According to the National Eye Institute, Retinopathy of Prematurity (ROP) is the leading cause of vision loss in childhood. About 400–600 infants each year in the US become legally blind from ROP (NIH, 2019). ROP primarily affects premature infants weighing less than 2.75 pounds who are born before thirty-one weeks of gestation (NIH, 2019). Today, with the advances being made in neonatal intensive care, smaller premature infants are being saved. Because these infants are at a much higher risk for ROP, it has become increasingly important to understand ROP. ROP affects the blood vessels in the retina, which is the thin layer of tissue that lines the back of the eye and is responsible for receiving light and converting it into neural signals. Loss of vision occurs when abnormal blood vessels grow and spread throughout the retina and into the vitreous, developing neovascular tufts, causing hemorrhage. Retinal detachment is the main cause of visual impairment and blindness in ROP (NIH, 2019). The primary current treatments are laser therapy and anti-vascular endothelial growth factor (VEGF), but these therapies have shown negative side effects and complications associated with them being invasive procedures such as intraocular swelling, retinal detachment and infectious endophthalmitis (Dowler, 2003). The mechanism behind retinopathy of prematurity is unclear, however; macrophage proliferation has been found to have a critical role in the development of retinal neovascularization by secreting growth factors and inflammatory cytokines such as VEGF, Interleukin 6 (IL-6), Monocyte colony stimulating factor (MCSF) and trigger receptor expressed on myeloid cells (TREM-1) (Zhou, et al. 2017). The manner in which macrophages are activated for this process is also unknown, however; lipid metabolism is vital for maintaining macrophage Santana 3 homeostasis and function. Lipid loading in macrophages increases intracellular cholesterol esters (CEs), which induce an inflammatory phenotype. Acyl coenzyme A: cholesterol acyltransferase-1 (ACAT-1) is an enzyme localized in macrophage endoplasmic reticulum that is responsible for cholesterol esterification with fatty acids and the formation of CEs. Our preliminary results in wild-type (WT) mice pups treated with intraperitoneal injections (I.P.) of ACAT-1 inhibitor in a model of oxygen-induced retinopathy show significant decrease of retinal neovascularization, avascular area and expression of TREM-1, M-CSF and VEGF. We hypothesize that ACAT-1 activity- derived high cholesterol levels in macrophages during hypoxia induce retinal neovascularization.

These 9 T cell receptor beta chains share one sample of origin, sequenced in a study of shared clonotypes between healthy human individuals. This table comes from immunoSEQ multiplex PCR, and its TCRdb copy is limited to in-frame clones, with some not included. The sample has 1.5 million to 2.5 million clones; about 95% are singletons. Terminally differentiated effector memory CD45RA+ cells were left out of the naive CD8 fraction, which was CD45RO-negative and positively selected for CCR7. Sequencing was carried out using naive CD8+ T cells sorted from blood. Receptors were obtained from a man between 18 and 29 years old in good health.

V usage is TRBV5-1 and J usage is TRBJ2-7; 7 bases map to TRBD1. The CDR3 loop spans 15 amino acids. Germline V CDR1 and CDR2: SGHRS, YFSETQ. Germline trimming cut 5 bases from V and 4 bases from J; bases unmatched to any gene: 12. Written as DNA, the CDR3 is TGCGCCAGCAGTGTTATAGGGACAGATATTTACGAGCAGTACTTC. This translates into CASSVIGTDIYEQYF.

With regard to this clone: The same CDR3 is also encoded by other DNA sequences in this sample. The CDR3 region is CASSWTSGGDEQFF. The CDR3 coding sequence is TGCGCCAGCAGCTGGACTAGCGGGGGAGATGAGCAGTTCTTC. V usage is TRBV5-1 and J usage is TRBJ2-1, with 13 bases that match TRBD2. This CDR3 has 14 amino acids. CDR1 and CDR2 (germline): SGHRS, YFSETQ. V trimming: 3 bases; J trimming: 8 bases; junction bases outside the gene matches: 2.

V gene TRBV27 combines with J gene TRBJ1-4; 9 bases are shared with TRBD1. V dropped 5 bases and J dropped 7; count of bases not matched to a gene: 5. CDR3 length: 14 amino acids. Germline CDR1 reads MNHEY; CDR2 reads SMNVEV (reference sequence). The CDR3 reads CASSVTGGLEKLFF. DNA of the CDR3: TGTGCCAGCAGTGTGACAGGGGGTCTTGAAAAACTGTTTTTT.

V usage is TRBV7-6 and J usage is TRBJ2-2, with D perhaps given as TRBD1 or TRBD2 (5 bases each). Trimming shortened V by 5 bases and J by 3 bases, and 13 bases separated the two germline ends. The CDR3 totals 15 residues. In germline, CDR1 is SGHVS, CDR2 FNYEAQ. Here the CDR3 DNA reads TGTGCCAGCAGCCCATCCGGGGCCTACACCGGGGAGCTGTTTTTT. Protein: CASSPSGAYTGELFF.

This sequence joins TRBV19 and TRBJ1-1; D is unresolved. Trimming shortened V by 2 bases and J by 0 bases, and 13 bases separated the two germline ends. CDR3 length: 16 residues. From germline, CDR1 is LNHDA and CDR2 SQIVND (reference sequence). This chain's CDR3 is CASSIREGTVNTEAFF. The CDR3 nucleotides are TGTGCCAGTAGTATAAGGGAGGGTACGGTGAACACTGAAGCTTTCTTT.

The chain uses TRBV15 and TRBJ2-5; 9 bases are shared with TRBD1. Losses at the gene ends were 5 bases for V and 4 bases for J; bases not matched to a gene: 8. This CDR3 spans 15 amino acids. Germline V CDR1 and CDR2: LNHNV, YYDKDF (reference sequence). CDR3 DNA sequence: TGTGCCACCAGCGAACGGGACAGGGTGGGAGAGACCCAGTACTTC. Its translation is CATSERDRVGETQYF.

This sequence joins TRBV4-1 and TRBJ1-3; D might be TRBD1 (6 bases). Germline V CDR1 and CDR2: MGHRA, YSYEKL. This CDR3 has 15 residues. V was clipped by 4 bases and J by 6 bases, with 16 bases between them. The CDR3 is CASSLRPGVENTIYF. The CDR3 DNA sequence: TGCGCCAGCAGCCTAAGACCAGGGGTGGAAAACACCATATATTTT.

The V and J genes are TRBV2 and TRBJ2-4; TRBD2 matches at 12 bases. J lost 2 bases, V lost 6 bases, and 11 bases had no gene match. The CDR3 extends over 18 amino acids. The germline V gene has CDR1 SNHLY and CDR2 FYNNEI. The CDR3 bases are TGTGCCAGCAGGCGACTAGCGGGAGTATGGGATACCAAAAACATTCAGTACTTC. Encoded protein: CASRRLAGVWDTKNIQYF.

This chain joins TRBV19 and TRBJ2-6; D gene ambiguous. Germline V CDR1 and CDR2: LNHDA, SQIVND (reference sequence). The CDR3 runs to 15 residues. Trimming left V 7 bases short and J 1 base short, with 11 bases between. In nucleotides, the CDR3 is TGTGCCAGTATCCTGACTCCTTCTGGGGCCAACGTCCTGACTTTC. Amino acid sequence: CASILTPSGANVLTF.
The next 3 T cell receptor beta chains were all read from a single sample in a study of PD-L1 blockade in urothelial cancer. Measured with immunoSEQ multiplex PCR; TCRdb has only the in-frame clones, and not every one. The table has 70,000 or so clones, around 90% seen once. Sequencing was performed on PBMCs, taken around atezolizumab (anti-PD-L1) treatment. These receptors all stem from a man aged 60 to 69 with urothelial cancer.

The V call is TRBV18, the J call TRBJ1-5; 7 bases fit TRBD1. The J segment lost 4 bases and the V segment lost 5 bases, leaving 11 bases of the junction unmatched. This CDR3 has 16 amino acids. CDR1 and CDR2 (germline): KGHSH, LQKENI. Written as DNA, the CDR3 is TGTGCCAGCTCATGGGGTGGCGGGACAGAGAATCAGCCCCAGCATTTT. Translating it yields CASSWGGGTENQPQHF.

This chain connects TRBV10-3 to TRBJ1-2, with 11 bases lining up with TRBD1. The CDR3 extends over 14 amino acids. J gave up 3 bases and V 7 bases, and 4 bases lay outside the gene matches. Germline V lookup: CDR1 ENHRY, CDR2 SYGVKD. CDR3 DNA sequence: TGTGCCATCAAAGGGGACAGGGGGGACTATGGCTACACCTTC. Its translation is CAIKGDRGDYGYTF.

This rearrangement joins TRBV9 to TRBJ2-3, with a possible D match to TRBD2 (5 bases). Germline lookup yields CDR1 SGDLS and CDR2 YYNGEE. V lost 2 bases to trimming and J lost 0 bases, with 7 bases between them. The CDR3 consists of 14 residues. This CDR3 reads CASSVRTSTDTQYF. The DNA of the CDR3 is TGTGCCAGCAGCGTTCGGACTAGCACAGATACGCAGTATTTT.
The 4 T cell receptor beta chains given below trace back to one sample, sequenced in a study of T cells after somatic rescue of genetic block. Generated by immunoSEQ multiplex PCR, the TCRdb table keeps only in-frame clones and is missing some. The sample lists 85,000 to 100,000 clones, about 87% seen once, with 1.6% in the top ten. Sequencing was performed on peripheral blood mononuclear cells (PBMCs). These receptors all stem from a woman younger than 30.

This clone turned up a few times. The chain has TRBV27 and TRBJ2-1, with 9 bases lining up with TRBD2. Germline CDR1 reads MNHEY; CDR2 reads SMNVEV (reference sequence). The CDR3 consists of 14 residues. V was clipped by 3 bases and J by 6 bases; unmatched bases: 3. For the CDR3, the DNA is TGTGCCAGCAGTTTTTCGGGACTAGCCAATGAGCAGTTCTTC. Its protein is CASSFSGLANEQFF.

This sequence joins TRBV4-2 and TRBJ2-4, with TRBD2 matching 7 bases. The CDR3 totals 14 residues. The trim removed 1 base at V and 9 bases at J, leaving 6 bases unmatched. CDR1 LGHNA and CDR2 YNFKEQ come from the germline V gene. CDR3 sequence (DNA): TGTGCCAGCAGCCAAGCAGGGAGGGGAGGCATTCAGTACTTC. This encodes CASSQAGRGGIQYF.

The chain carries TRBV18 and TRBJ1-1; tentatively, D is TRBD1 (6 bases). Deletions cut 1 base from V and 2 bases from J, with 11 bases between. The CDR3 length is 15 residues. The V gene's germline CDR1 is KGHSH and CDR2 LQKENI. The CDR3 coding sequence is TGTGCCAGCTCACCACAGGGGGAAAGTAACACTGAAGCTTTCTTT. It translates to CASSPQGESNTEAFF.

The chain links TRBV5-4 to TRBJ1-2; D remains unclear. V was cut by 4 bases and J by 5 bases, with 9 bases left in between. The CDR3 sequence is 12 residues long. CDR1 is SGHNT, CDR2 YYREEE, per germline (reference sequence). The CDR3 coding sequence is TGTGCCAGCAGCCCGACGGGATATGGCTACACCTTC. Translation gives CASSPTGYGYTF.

• The Impact of Exercise Intensity and Fatigue on Subjective Time Perception

      Olson, Maddie; Augusta State University Honors Thesis; Augusta State University Honors Thesis (Augusta University, 2021)
    • Investigating the Functions of Tinagl1 in Embryonic Development

      Zwinklis, Brooklyn; Augusta State University Honors Thesis; Augusta State University Honors Thesis (Augusta University, 2020)